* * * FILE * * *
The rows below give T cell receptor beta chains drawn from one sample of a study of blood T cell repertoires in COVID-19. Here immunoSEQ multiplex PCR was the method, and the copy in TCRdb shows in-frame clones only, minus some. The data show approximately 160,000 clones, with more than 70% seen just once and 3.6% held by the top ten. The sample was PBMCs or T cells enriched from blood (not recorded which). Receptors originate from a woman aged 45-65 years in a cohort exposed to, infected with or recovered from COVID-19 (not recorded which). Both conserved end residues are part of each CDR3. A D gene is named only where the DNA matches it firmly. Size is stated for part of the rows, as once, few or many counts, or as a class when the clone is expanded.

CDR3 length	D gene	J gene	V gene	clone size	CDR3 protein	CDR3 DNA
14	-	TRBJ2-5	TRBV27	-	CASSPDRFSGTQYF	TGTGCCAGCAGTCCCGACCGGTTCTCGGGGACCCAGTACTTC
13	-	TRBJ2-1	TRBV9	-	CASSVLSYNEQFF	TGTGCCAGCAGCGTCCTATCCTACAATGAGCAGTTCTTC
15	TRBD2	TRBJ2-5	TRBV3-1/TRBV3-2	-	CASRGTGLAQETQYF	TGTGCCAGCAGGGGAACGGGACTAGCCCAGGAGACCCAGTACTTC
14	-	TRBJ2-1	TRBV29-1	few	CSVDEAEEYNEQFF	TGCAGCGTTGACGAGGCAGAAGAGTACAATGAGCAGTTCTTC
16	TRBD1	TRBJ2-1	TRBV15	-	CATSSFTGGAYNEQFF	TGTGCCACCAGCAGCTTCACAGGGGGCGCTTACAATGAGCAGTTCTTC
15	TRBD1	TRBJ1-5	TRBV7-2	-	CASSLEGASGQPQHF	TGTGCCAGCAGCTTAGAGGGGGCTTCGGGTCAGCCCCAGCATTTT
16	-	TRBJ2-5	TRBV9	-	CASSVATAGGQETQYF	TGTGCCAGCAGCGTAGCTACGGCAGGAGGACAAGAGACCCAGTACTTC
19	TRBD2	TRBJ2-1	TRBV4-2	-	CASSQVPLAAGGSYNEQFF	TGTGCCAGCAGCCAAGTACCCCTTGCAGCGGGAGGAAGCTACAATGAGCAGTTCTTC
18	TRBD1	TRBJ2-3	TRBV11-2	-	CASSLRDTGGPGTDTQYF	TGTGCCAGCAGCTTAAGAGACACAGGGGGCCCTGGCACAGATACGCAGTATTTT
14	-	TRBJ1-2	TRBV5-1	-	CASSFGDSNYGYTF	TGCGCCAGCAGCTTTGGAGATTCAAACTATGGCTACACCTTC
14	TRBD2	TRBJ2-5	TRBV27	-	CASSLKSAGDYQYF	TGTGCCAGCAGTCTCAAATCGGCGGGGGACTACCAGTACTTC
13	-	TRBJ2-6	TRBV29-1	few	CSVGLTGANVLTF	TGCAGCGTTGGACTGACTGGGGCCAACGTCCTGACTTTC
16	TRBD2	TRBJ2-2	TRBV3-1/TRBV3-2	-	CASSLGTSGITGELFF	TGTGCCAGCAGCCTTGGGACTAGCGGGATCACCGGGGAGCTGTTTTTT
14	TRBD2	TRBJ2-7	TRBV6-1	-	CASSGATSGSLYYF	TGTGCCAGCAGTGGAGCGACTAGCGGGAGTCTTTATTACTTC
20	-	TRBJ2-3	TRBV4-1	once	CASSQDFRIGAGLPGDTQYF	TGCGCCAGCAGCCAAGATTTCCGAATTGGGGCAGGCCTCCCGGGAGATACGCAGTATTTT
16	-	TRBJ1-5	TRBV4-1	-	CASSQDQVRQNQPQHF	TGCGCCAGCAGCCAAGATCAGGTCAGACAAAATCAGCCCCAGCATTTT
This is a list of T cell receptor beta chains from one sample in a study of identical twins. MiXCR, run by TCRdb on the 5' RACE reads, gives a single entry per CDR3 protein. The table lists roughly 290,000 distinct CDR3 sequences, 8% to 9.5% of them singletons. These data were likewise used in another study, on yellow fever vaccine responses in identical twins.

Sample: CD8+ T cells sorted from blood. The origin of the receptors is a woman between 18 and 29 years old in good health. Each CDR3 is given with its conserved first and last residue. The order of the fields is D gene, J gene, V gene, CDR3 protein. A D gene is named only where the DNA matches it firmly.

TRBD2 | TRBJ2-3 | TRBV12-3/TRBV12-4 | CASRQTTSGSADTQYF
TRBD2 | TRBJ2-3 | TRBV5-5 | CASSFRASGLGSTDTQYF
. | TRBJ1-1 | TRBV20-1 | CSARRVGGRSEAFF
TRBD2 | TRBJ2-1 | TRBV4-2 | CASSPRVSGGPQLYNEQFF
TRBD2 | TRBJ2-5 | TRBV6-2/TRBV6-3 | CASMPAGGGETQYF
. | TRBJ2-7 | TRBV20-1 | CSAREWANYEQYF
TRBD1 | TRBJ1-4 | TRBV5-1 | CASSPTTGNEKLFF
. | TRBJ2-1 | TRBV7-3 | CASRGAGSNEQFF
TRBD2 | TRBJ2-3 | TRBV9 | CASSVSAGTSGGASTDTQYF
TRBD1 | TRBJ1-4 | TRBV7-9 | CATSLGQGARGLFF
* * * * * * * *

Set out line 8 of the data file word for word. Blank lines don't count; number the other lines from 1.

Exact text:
15	TRBD1	TRBJ1-5	TRBV7-2	-	CASSLEGASGQPQHF	TGTGCCAGCAGCTTAGAGGGGGCTTCGGGTCAGCCCCAGCATTTT